Pokeweed (or Pokeberry): Exotic, pretty, resilient and out of control

Pokeberry or Pokeweed in a UK Garden

Pokeberry or Pokeweed in a UK Garden

In the first year you live in a house with a garden, everything that shows up is a surprise. In late spring, in a part of the garden that’s completely in the shade (thanks to a gigantic pine tree), some leaves started bursting up; they were a sort of reddish colour at first but then green.

Honesty, this plant grew so quickly I felt I could almost see it spreading. In no time there was a mass of leaves and some rather peculiar flower. I’d never seen anything like it – if anything it looked more weird than the photos. The central flower stem started off covered in green flowers that were pink in the centre. These gradually changed into really shiny seeds, that started off pink and gradually changed to an almost-black purple. It looked a bit Space-Agey, or like something out of Chorlton and the Wheelies.

The next year, it had spread about 30 feet along the shaded area, and had produced about 15 of the large flower heads. It had also cropped up in other locations, including a patch about 80 feet away. All in the shade.

Intrigued, I posted a picture on a gardening forum. An American reader point out that it was pokeweed, or pokeberry. I couldn’t see pictures that looked exactly like my plant, but there was a definite resemblance to other plants in the Phytolaccaceae family.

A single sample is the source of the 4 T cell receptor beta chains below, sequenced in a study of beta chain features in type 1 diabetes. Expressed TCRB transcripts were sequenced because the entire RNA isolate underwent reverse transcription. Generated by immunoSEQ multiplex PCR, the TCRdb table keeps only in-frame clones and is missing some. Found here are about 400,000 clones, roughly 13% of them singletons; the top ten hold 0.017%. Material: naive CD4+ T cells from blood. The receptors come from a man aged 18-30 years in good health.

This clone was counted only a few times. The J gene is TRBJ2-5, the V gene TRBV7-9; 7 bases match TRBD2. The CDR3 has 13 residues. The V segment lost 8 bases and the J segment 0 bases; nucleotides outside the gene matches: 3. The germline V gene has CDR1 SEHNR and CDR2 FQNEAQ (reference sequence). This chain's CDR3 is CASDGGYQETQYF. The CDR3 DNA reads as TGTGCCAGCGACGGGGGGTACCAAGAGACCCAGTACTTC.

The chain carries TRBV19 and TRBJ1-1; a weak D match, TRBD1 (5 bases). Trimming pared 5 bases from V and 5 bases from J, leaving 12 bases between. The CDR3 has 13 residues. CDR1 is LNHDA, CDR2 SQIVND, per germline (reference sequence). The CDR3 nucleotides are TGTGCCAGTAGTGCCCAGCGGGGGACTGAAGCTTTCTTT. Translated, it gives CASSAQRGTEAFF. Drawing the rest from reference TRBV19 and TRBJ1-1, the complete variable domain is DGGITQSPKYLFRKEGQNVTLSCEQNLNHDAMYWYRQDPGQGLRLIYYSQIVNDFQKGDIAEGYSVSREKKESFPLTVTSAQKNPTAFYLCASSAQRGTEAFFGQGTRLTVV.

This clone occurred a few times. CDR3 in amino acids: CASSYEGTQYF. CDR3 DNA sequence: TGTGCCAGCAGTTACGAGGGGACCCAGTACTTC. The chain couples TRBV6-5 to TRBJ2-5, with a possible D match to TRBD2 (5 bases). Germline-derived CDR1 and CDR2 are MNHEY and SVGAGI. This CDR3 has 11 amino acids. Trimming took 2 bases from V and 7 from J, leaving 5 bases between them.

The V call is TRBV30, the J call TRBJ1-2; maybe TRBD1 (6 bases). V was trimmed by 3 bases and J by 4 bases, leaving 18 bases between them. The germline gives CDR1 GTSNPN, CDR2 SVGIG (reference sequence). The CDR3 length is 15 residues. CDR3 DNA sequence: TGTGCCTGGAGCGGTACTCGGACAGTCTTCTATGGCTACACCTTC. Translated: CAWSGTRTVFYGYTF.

I told an American friend I had pokeweed in my garden and she mentioned something that caused me to drop everything and get digging. ‘It forms a really deep and invasive tap root. I’ve just burnt a pile of it.’ With the word ‘tap root’ ringing in my head, I went out and started digging – in fact I dug until my palms bled.

Amy (said friend) wasn’t wrong. The roots were deep…huge, in fact – one was the size of a baby! And they’d spread everywhere

I think I dug them all out but really – I’ll find out for definite next year.

I’m sad though…I actually thought it looked nice (this is how Japanese knotweed spread throughout the country, isn’t it?). I’m not sad enough to carry on digging it out of the garden when I see it (seedlings are still forming – the seeds, though poisonous, are tempting to birds and the plant spreads that way, too).

Have you had any encounters with this strange plant? I’m in Kent, the hottest county in the mainland UK, and would be interested to know where this came from. Do you know what genus it is?


Leave a Reply

Your email address will not be published. Required fields are marked *